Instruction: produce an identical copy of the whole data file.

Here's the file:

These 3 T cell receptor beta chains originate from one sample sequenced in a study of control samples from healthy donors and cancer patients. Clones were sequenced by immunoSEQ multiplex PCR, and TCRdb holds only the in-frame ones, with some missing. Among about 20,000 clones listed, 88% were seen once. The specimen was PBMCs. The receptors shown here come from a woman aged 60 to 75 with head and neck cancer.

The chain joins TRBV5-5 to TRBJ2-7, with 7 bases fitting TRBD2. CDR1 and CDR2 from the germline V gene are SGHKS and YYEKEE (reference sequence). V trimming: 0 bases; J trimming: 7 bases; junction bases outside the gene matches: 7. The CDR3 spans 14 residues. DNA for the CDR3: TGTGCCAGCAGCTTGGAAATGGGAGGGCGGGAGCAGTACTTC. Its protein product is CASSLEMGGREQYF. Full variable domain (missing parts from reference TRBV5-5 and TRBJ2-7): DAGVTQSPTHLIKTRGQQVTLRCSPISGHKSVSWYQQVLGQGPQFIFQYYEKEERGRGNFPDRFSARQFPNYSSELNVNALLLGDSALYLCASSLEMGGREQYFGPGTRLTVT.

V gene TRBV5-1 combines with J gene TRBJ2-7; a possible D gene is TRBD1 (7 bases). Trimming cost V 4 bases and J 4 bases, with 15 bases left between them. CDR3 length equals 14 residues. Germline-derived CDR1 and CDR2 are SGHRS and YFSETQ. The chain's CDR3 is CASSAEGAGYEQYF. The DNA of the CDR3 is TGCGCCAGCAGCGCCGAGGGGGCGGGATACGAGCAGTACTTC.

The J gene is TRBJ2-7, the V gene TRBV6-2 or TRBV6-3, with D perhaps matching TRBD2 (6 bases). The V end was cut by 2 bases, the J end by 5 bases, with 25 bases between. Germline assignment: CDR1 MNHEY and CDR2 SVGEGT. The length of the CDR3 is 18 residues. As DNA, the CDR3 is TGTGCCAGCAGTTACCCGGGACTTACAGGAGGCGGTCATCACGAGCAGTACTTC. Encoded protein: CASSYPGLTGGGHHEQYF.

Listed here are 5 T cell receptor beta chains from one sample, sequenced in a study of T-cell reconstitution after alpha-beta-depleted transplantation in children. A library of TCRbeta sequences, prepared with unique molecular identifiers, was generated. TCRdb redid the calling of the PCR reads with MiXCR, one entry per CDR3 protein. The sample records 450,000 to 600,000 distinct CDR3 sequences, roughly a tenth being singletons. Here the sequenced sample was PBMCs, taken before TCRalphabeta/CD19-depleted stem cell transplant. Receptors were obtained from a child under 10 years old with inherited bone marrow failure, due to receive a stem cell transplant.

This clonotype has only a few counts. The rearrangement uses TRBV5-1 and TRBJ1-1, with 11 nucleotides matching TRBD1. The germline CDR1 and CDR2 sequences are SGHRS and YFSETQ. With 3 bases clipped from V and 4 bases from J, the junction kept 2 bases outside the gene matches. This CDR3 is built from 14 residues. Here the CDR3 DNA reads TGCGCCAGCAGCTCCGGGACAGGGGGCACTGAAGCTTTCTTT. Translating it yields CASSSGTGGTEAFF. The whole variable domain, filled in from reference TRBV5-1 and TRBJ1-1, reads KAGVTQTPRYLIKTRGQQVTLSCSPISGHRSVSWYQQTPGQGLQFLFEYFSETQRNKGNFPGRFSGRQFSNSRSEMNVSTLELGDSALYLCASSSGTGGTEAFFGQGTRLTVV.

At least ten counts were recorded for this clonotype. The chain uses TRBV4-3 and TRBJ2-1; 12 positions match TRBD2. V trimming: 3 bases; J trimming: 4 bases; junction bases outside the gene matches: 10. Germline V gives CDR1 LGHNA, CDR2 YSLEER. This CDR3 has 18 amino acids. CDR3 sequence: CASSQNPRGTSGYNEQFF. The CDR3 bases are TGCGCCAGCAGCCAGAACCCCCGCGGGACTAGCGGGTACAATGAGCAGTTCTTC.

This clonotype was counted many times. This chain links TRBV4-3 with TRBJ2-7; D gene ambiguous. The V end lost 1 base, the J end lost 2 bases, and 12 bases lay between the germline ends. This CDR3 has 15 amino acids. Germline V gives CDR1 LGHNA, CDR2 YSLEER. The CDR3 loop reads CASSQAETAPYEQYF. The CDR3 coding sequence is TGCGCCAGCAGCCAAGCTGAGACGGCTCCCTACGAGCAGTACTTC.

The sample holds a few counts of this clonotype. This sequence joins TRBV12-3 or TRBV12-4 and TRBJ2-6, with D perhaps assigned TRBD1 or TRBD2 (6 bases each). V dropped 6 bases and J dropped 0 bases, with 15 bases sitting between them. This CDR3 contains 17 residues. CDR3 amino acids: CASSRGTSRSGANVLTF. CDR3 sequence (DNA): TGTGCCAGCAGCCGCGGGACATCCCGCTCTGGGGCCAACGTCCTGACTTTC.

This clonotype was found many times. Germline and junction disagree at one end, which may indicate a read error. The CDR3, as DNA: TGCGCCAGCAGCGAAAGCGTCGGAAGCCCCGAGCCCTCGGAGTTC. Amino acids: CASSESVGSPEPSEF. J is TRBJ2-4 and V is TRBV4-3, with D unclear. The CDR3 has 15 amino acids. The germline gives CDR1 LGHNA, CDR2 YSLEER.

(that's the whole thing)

These 3 T cell receptor beta chains originate from one sample sequenced in a study of control samples from healthy donors and cancer patients. Clones were sequenced by immunoSEQ multiplex PCR, and TCRdb holds only the in-frame ones, with some missing. Among about 20,000 clones listed, 88% were seen once. The specimen was PBMCs. The receptors shown here come from a woman aged 60 to 75 with head and neck cancer.

The chain joins TRBV5-5 to TRBJ2-7, with 7 bases fitting TRBD2. CDR1 and CDR2 from the germline V gene are SGHKS and YYEKEE (reference sequence). V trimming: 0 bases; J trimming: 7 bases; junction bases outside the gene matches: 7. The CDR3 spans 14 residues. DNA for the CDR3: TGTGCCAGCAGCTTGGAAATGGGAGGGCGGGAGCAGTACTTC. Its protein product is CASSLEMGGREQYF. Full variable domain (missing parts from reference TRBV5-5 and TRBJ2-7): DAGVTQSPTHLIKTRGQQVTLRCSPISGHKSVSWYQQVLGQGPQFIFQYYEKEERGRGNFPDRFSARQFPNYSSELNVNALLLGDSALYLCASSLEMGGREQYFGPGTRLTVT.

V gene TRBV5-1 combines with J gene TRBJ2-7; a possible D gene is TRBD1 (7 bases). Trimming cost V 4 bases and J 4 bases, with 15 bases left between them. CDR3 length equals 14 residues. Germline-derived CDR1 and CDR2 are SGHRS and YFSETQ. The chain's CDR3 is CASSAEGAGYEQYF. The DNA of the CDR3 is TGCGCCAGCAGCGCCGAGGGGGCGGGATACGAGCAGTACTTC.

The J gene is TRBJ2-7, the V gene TRBV6-2 or TRBV6-3, with D perhaps matching TRBD2 (6 bases). The V end was cut by 2 bases, the J end by 5 bases, with 25 bases between. Germline assignment: CDR1 MNHEY and CDR2 SVGEGT. The length of the CDR3 is 18 residues. As DNA, the CDR3 is TGTGCCAGCAGTTACCCGGGACTTACAGGAGGCGGTCATCACGAGCAGTACTTC. Encoded protein: CASSYPGLTGGGHHEQYF.

Listed here are 5 T cell receptor beta chains from one sample, sequenced in a study of T-cell reconstitution after alpha-beta-depleted transplantation in children. A library of TCRbeta sequences, prepared with unique molecular identifiers, was generated. TCRdb redid the calling of the PCR reads with MiXCR, one entry per CDR3 protein. The sample records 450,000 to 600,000 distinct CDR3 sequences, roughly a tenth being singletons. Here the sequenced sample was PBMCs, taken before TCRalphabeta/CD19-depleted stem cell transplant. Receptors were obtained from a child under 10 years old with inherited bone marrow failure, due to receive a stem cell transplant.

This clonotype has only a few counts. The rearrangement uses TRBV5-1 and TRBJ1-1, with 11 nucleotides matching TRBD1. The germline CDR1 and CDR2 sequences are SGHRS and YFSETQ. With 3 bases clipped from V and 4 bases from J, the junction kept 2 bases outside the gene matches. This CDR3 is built from 14 residues. Here the CDR3 DNA reads TGCGCCAGCAGCTCCGGGACAGGGGGCACTGAAGCTTTCTTT. Translating it yields CASSSGTGGTEAFF. The whole variable domain, filled in from reference TRBV5-1 and TRBJ1-1, reads KAGVTQTPRYLIKTRGQQVTLSCSPISGHRSVSWYQQTPGQGLQFLFEYFSETQRNKGNFPGRFSGRQFSNSRSEMNVSTLELGDSALYLCASSSGTGGTEAFFGQGTRLTVV.

At least ten counts were recorded for this clonotype. The chain uses TRBV4-3 and TRBJ2-1; 12 positions match TRBD2. V trimming: 3 bases; J trimming: 4 bases; junction bases outside the gene matches: 10. Germline V gives CDR1 LGHNA, CDR2 YSLEER. This CDR3 has 18 amino acids. CDR3 sequence: CASSQNPRGTSGYNEQFF. The CDR3 bases are TGCGCCAGCAGCCAGAACCCCCGCGGGACTAGCGGGTACAATGAGCAGTTCTTC.

This clonotype was counted many times. This chain links TRBV4-3 with TRBJ2-7; D gene ambiguous. The V end lost 1 base, the J end lost 2 bases, and 12 bases lay between the germline ends. This CDR3 has 15 amino acids. Germline V gives CDR1 LGHNA, CDR2 YSLEER. The CDR3 loop reads CASSQAETAPYEQYF. The CDR3 coding sequence is TGCGCCAGCAGCCAAGCTGAGACGGCTCCCTACGAGCAGTACTTC.

The sample holds a few counts of this clonotype. This sequence joins TRBV12-3 or TRBV12-4 and TRBJ2-6, with D perhaps assigned TRBD1 or TRBD2 (6 bases each). V dropped 6 bases and J dropped 0 bases, with 15 bases sitting between them. This CDR3 contains 17 residues. CDR3 amino acids: CASSRGTSRSGANVLTF. CDR3 sequence (DNA): TGTGCCAGCAGCCGCGGGACATCCCGCTCTGGGGCCAACGTCCTGACTTTC.

This clonotype was found many times. Germline and junction disagree at one end, which may indicate a read error. The CDR3, as DNA: TGCGCCAGCAGCGAAAGCGTCGGAAGCCCCGAGCCCTCGGAGTTC. Amino acids: CASSESVGSPEPSEF. J is TRBJ2-4 and V is TRBV4-3, with D unclear. The CDR3 has 15 amino acids. The germline gives CDR1 LGHNA, CDR2 YSLEER.